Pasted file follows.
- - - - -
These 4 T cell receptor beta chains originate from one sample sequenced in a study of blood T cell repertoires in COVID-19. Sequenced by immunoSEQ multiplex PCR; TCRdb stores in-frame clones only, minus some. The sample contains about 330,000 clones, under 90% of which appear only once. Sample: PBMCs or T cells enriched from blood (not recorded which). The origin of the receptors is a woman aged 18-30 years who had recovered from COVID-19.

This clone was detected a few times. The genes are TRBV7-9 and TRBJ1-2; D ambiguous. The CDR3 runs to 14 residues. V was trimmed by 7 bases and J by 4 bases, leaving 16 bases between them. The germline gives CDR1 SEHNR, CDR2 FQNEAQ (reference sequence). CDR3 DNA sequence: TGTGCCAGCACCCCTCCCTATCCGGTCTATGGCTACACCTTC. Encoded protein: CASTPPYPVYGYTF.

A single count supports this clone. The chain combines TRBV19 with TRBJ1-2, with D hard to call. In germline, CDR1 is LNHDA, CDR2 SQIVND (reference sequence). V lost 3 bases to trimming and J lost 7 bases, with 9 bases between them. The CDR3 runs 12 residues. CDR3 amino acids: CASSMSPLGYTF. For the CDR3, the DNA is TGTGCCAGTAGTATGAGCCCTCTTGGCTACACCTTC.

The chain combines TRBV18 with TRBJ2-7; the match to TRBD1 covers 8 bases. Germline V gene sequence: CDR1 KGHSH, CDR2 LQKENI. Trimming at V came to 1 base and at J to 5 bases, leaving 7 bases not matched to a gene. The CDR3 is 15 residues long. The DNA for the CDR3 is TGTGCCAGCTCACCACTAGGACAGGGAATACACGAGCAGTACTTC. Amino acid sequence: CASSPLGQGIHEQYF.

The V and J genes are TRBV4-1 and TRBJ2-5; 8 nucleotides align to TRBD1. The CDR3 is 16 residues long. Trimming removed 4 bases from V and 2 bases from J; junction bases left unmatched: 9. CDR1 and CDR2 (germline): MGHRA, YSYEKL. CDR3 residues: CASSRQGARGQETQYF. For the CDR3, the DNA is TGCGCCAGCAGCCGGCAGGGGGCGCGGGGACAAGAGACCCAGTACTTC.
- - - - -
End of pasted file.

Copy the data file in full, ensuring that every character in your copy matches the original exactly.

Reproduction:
These 4 T cell receptor beta chains originate from one sample sequenced in a study of blood T cell repertoires in COVID-19. Sequenced by immunoSEQ multiplex PCR; TCRdb stores in-frame clones only, minus some. The sample contains about 330,000 clones, under 90% of which appear only once. Sample: PBMCs or T cells enriched from blood (not recorded which). The origin of the receptors is a woman aged 18-30 years who had recovered from COVID-19.

This clone was detected a few times. The genes are TRBV7-9 and TRBJ1-2; D ambiguous. The CDR3 runs to 14 residues. V was trimmed by 7 bases and J by 4 bases, leaving 16 bases between them. The germline gives CDR1 SEHNR, CDR2 FQNEAQ (reference sequence). CDR3 DNA sequence: TGTGCCAGCACCCCTCCCTATCCGGTCTATGGCTACACCTTC. Encoded protein: CASTPPYPVYGYTF.

A single count supports this clone. The chain combines TRBV19 with TRBJ1-2, with D hard to call. In germline, CDR1 is LNHDA, CDR2 SQIVND (reference sequence). V lost 3 bases to trimming and J lost 7 bases, with 9 bases between them. The CDR3 runs 12 residues. CDR3 amino acids: CASSMSPLGYTF. For the CDR3, the DNA is TGTGCCAGTAGTATGAGCCCTCTTGGCTACACCTTC.

The chain combines TRBV18 with TRBJ2-7; the match to TRBD1 covers 8 bases. Germline V gene sequence: CDR1 KGHSH, CDR2 LQKENI. Trimming at V came to 1 base and at J to 5 bases, leaving 7 bases not matched to a gene. The CDR3 is 15 residues long. The DNA for the CDR3 is TGTGCCAGCTCACCACTAGGACAGGGAATACACGAGCAGTACTTC. Amino acid sequence: CASSPLGQGIHEQYF.

The V and J genes are TRBV4-1 and TRBJ2-5; 8 nucleotides align to TRBD1. The CDR3 is 16 residues long. Trimming removed 4 bases from V and 2 bases from J; junction bases left unmatched: 9. CDR1 and CDR2 (germline): MGHRA, YSYEKL. CDR3 residues: CASSRQGARGQETQYF. For the CDR3, the DNA is TGCGCCAGCAGCCGGCAGGGGGCGCGGGGACAAGAGACCCAGTACTTC.